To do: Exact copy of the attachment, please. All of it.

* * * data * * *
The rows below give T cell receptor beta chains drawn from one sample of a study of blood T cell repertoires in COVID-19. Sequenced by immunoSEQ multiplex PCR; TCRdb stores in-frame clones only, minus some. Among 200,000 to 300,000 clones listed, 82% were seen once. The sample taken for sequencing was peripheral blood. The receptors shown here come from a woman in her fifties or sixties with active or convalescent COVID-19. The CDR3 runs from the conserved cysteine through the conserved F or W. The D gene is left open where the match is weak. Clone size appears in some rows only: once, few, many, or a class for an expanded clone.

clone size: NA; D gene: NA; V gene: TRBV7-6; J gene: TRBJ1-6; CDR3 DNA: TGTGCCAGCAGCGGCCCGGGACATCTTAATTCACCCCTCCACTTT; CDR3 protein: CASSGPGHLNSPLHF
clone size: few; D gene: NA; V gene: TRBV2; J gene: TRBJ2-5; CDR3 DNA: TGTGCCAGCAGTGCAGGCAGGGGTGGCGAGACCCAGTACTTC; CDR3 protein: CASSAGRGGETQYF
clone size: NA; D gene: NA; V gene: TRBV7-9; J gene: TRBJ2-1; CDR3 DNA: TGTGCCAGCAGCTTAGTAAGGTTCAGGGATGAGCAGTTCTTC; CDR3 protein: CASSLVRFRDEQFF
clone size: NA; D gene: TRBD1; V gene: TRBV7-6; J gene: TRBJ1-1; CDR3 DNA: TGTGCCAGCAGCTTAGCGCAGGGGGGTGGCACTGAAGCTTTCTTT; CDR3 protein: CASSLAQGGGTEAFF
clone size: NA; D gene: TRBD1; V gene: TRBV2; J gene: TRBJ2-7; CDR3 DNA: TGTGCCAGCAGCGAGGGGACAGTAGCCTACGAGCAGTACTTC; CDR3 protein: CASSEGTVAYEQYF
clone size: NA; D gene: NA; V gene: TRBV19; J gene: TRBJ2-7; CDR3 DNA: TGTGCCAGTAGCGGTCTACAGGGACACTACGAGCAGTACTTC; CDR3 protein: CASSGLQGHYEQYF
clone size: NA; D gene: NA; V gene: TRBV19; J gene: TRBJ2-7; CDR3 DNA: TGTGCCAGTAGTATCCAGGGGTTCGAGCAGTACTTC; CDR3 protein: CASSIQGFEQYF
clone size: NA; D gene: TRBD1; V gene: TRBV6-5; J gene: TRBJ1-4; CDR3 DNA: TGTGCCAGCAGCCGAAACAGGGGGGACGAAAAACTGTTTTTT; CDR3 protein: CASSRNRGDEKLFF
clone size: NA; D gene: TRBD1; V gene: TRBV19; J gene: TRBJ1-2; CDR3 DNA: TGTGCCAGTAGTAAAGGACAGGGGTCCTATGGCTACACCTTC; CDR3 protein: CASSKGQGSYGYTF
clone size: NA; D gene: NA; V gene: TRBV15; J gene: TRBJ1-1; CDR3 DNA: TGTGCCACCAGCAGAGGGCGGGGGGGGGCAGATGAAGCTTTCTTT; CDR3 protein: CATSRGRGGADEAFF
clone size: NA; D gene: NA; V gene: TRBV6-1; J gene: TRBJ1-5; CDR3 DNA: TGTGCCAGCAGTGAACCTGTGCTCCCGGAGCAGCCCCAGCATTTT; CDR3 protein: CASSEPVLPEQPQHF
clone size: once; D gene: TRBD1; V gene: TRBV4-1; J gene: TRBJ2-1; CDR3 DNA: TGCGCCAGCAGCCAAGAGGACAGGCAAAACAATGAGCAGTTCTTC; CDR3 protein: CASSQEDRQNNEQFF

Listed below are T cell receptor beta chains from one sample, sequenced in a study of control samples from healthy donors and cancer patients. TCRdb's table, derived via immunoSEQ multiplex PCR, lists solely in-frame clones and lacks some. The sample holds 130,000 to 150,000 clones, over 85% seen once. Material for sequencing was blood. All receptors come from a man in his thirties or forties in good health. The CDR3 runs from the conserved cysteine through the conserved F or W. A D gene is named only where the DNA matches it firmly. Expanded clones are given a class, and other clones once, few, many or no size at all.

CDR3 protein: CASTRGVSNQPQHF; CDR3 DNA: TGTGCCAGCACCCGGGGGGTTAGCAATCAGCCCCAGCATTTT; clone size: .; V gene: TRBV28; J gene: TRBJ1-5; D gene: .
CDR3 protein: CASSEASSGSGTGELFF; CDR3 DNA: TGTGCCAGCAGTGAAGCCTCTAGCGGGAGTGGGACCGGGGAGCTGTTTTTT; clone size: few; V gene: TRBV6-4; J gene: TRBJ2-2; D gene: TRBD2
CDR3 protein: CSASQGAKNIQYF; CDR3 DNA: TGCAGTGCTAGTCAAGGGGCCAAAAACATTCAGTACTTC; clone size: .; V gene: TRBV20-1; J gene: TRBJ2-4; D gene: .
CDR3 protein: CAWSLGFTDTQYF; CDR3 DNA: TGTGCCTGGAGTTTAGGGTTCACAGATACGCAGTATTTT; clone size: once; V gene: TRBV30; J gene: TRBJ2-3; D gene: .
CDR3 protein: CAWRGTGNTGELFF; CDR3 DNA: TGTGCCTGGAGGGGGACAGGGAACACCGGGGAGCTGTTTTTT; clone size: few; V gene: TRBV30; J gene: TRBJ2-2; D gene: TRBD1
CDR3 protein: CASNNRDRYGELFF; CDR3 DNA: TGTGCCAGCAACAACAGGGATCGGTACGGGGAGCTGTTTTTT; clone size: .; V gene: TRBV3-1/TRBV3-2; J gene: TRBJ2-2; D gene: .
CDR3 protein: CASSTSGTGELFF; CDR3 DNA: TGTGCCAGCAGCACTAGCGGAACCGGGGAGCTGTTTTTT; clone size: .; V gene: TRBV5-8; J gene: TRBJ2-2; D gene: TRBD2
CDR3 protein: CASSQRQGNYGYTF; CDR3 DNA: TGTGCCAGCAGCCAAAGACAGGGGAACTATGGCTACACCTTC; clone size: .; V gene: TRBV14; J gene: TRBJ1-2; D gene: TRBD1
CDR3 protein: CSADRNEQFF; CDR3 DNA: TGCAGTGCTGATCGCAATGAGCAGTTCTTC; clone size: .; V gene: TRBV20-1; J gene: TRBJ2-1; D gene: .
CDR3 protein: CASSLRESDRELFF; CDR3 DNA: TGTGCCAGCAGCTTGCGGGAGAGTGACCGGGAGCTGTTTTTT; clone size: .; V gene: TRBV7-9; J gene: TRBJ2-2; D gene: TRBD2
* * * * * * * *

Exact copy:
The rows below give T cell receptor beta chains drawn from one sample of a study of blood T cell repertoires in COVID-19. Sequenced by immunoSEQ multiplex PCR; TCRdb stores in-frame clones only, minus some. Among 200,000 to 300,000 clones listed, 82% were seen once. The sample taken for sequencing was peripheral blood. The receptors shown here come from a woman in her fifties or sixties with active or convalescent COVID-19. The CDR3 runs from the conserved cysteine through the conserved F or W. The D gene is left open where the match is weak. Clone size appears in some rows only: once, few, many, or a class for an expanded clone.

clone size: NA; D gene: NA; V gene: TRBV7-6; J gene: TRBJ1-6; CDR3 DNA: TGTGCCAGCAGCGGCCCGGGACATCTTAATTCACCCCTCCACTTT; CDR3 protein: CASSGPGHLNSPLHF
clone size: few; D gene: NA; V gene: TRBV2; J gene: TRBJ2-5; CDR3 DNA: TGTGCCAGCAGTGCAGGCAGGGGTGGCGAGACCCAGTACTTC; CDR3 protein: CASSAGRGGETQYF
clone size: NA; D gene: NA; V gene: TRBV7-9; J gene: TRBJ2-1; CDR3 DNA: TGTGCCAGCAGCTTAGTAAGGTTCAGGGATGAGCAGTTCTTC; CDR3 protein: CASSLVRFRDEQFF
clone size: NA; D gene: TRBD1; V gene: TRBV7-6; J gene: TRBJ1-1; CDR3 DNA: TGTGCCAGCAGCTTAGCGCAGGGGGGTGGCACTGAAGCTTTCTTT; CDR3 protein: CASSLAQGGGTEAFF
clone size: NA; D gene: TRBD1; V gene: TRBV2; J gene: TRBJ2-7; CDR3 DNA: TGTGCCAGCAGCGAGGGGACAGTAGCCTACGAGCAGTACTTC; CDR3 protein: CASSEGTVAYEQYF
clone size: NA; D gene: NA; V gene: TRBV19; J gene: TRBJ2-7; CDR3 DNA: TGTGCCAGTAGCGGTCTACAGGGACACTACGAGCAGTACTTC; CDR3 protein: CASSGLQGHYEQYF
clone size: NA; D gene: NA; V gene: TRBV19; J gene: TRBJ2-7; CDR3 DNA: TGTGCCAGTAGTATCCAGGGGTTCGAGCAGTACTTC; CDR3 protein: CASSIQGFEQYF
clone size: NA; D gene: TRBD1; V gene: TRBV6-5; J gene: TRBJ1-4; CDR3 DNA: TGTGCCAGCAGCCGAAACAGGGGGGACGAAAAACTGTTTTTT; CDR3 protein: CASSRNRGDEKLFF
clone size: NA; D gene: TRBD1; V gene: TRBV19; J gene: TRBJ1-2; CDR3 DNA: TGTGCCAGTAGTAAAGGACAGGGGTCCTATGGCTACACCTTC; CDR3 protein: CASSKGQGSYGYTF
clone size: NA; D gene: NA; V gene: TRBV15; J gene: TRBJ1-1; CDR3 DNA: TGTGCCACCAGCAGAGGGCGGGGGGGGGCAGATGAAGCTTTCTTT; CDR3 protein: CATSRGRGGADEAFF
clone size: NA; D gene: NA; V gene: TRBV6-1; J gene: TRBJ1-5; CDR3 DNA: TGTGCCAGCAGTGAACCTGTGCTCCCGGAGCAGCCCCAGCATTTT; CDR3 protein: CASSEPVLPEQPQHF
clone size: once; D gene: TRBD1; V gene: TRBV4-1; J gene: TRBJ2-1; CDR3 DNA: TGCGCCAGCAGCCAAGAGGACAGGCAAAACAATGAGCAGTTCTTC; CDR3 protein: CASSQEDRQNNEQFF

Listed below are T cell receptor beta chains from one sample, sequenced in a study of control samples from healthy donors and cancer patients. TCRdb's table, derived via immunoSEQ multiplex PCR, lists solely in-frame clones and lacks some. The sample holds 130,000 to 150,000 clones, over 85% seen once. Material for sequencing was blood. All receptors come from a man in his thirties or forties in good health. The CDR3 runs from the conserved cysteine through the conserved F or W. A D gene is named only where the DNA matches it firmly. Expanded clones are given a class, and other clones once, few, many or no size at all.

CDR3 protein: CASTRGVSNQPQHF; CDR3 DNA: TGTGCCAGCACCCGGGGGGTTAGCAATCAGCCCCAGCATTTT; clone size: .; V gene: TRBV28; J gene: TRBJ1-5; D gene: .
CDR3 protein: CASSEASSGSGTGELFF; CDR3 DNA: TGTGCCAGCAGTGAAGCCTCTAGCGGGAGTGGGACCGGGGAGCTGTTTTTT; clone size: few; V gene: TRBV6-4; J gene: TRBJ2-2; D gene: TRBD2
CDR3 protein: CSASQGAKNIQYF; CDR3 DNA: TGCAGTGCTAGTCAAGGGGCCAAAAACATTCAGTACTTC; clone size: .; V gene: TRBV20-1; J gene: TRBJ2-4; D gene: .
CDR3 protein: CAWSLGFTDTQYF; CDR3 DNA: TGTGCCTGGAGTTTAGGGTTCACAGATACGCAGTATTTT; clone size: once; V gene: TRBV30; J gene: TRBJ2-3; D gene: .
CDR3 protein: CAWRGTGNTGELFF; CDR3 DNA: TGTGCCTGGAGGGGGACAGGGAACACCGGGGAGCTGTTTTTT; clone size: few; V gene: TRBV30; J gene: TRBJ2-2; D gene: TRBD1
CDR3 protein: CASNNRDRYGELFF; CDR3 DNA: TGTGCCAGCAACAACAGGGATCGGTACGGGGAGCTGTTTTTT; clone size: .; V gene: TRBV3-1/TRBV3-2; J gene: TRBJ2-2; D gene: .
CDR3 protein: CASSTSGTGELFF; CDR3 DNA: TGTGCCAGCAGCACTAGCGGAACCGGGGAGCTGTTTTTT; clone size: .; V gene: TRBV5-8; J gene: TRBJ2-2; D gene: TRBD2
CDR3 protein: CASSQRQGNYGYTF; CDR3 DNA: TGTGCCAGCAGCCAAAGACAGGGGAACTATGGCTACACCTTC; clone size: .; V gene: TRBV14; J gene: TRBJ1-2; D gene: TRBD1
CDR3 protein: CSADRNEQFF; CDR3 DNA: TGCAGTGCTGATCGCAATGAGCAGTTCTTC; clone size: .; V gene: TRBV20-1; J gene: TRBJ2-1; D gene: .
CDR3 protein: CASSLRESDRELFF; CDR3 DNA: TGTGCCAGCAGCTTGCGGGAGAGTGACCGGGAGCTGTTTTTT; clone size: .; V gene: TRBV7-9; J gene: TRBJ2-2; D gene: TRBD2